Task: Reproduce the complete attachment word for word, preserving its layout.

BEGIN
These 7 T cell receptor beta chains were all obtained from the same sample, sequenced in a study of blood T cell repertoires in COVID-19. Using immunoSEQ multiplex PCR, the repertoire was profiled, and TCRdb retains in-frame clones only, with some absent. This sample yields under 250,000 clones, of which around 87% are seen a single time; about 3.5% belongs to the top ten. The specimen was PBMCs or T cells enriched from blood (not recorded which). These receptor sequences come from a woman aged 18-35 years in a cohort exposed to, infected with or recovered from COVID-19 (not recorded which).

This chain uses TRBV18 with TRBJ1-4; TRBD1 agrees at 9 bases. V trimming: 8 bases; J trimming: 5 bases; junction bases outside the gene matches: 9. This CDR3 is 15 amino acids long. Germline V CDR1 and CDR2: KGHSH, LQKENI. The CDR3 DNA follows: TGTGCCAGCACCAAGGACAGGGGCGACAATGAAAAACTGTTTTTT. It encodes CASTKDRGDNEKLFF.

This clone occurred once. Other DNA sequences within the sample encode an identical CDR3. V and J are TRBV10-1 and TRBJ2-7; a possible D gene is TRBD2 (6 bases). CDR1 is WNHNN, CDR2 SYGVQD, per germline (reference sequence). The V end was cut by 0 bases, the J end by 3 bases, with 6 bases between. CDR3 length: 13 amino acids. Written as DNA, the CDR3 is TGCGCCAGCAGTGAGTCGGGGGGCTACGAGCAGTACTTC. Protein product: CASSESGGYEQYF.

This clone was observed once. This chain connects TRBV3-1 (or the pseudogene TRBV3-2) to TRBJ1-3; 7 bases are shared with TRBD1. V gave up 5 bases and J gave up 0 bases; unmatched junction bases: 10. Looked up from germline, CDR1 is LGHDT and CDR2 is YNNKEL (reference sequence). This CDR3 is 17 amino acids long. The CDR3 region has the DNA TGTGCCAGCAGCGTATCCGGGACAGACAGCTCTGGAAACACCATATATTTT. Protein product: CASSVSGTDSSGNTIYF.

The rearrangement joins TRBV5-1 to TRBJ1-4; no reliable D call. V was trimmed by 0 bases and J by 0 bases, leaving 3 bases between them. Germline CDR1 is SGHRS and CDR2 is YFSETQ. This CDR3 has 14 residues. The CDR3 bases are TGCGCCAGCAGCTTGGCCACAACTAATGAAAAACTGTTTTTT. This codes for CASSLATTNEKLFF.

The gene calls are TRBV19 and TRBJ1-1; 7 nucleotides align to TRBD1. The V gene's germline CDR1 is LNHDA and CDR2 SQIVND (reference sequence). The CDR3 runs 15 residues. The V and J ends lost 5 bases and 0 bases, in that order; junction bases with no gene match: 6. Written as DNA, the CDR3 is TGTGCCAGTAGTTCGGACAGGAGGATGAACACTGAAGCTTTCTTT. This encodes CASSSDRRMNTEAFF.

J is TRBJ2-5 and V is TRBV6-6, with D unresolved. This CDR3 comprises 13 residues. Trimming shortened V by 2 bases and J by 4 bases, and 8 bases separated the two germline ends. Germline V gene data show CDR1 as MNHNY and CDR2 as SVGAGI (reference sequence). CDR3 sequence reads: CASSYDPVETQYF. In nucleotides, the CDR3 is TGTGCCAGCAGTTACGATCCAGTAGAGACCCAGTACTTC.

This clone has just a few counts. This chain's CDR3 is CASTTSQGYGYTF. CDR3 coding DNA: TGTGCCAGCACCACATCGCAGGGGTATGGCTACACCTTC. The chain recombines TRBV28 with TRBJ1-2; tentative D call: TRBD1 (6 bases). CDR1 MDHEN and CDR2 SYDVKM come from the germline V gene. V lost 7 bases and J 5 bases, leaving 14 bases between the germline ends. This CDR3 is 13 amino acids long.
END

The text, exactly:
These 7 T cell receptor beta chains were all obtained from the same sample, sequenced in a study of blood T cell repertoires in COVID-19. Using immunoSEQ multiplex PCR, the repertoire was profiled, and TCRdb retains in-frame clones only, with some absent. This sample yields under 250,000 clones, of which around 87% are seen a single time; about 3.5% belongs to the top ten. The specimen was PBMCs or T cells enriched from blood (not recorded which). These receptor sequences come from a woman aged 18-35 years in a cohort exposed to, infected with or recovered from COVID-19 (not recorded which).

This chain uses TRBV18 with TRBJ1-4; TRBD1 agrees at 9 bases. V trimming: 8 bases; J trimming: 5 bases; junction bases outside the gene matches: 9. This CDR3 is 15 amino acids long. Germline V CDR1 and CDR2: KGHSH, LQKENI. The CDR3 DNA follows: TGTGCCAGCACCAAGGACAGGGGCGACAATGAAAAACTGTTTTTT. It encodes CASTKDRGDNEKLFF.

This clone occurred once. Other DNA sequences within the sample encode an identical CDR3. V and J are TRBV10-1 and TRBJ2-7; a possible D gene is TRBD2 (6 bases). CDR1 is WNHNN, CDR2 SYGVQD, per germline (reference sequence). The V end was cut by 0 bases, the J end by 3 bases, with 6 bases between. CDR3 length: 13 amino acids. Written as DNA, the CDR3 is TGCGCCAGCAGTGAGTCGGGGGGCTACGAGCAGTACTTC. Protein product: CASSESGGYEQYF.

This clone was observed once. This chain connects TRBV3-1 (or the pseudogene TRBV3-2) to TRBJ1-3; 7 bases are shared with TRBD1. V gave up 5 bases and J gave up 0 bases; unmatched junction bases: 10. Looked up from germline, CDR1 is LGHDT and CDR2 is YNNKEL (reference sequence). This CDR3 is 17 amino acids long. The CDR3 region has the DNA TGTGCCAGCAGCGTATCCGGGACAGACAGCTCTGGAAACACCATATATTTT. Protein product: CASSVSGTDSSGNTIYF.

The rearrangement joins TRBV5-1 to TRBJ1-4; no reliable D call. V was trimmed by 0 bases and J by 0 bases, leaving 3 bases between them. Germline CDR1 is SGHRS and CDR2 is YFSETQ. This CDR3 has 14 residues. The CDR3 bases are TGCGCCAGCAGCTTGGCCACAACTAATGAAAAACTGTTTTTT. This codes for CASSLATTNEKLFF.

The gene calls are TRBV19 and TRBJ1-1; 7 nucleotides align to TRBD1. The V gene's germline CDR1 is LNHDA and CDR2 SQIVND (reference sequence). The CDR3 runs 15 residues. The V and J ends lost 5 bases and 0 bases, in that order; junction bases with no gene match: 6. Written as DNA, the CDR3 is TGTGCCAGTAGTTCGGACAGGAGGATGAACACTGAAGCTTTCTTT. This encodes CASSSDRRMNTEAFF.

J is TRBJ2-5 and V is TRBV6-6, with D unresolved. This CDR3 comprises 13 residues. Trimming shortened V by 2 bases and J by 4 bases, and 8 bases separated the two germline ends. Germline V gene data show CDR1 as MNHNY and CDR2 as SVGAGI (reference sequence). CDR3 sequence reads: CASSYDPVETQYF. In nucleotides, the CDR3 is TGTGCCAGCAGTTACGATCCAGTAGAGACCCAGTACTTC.

This clone has just a few counts. This chain's CDR3 is CASTTSQGYGYTF. CDR3 coding DNA: TGTGCCAGCACCACATCGCAGGGGTATGGCTACACCTTC. The chain recombines TRBV28 with TRBJ1-2; tentative D call: TRBD1 (6 bases). CDR1 MDHEN and CDR2 SYDVKM come from the germline V gene. V lost 7 bases and J 5 bases, leaving 14 bases between the germline ends. This CDR3 is 13 amino acids long.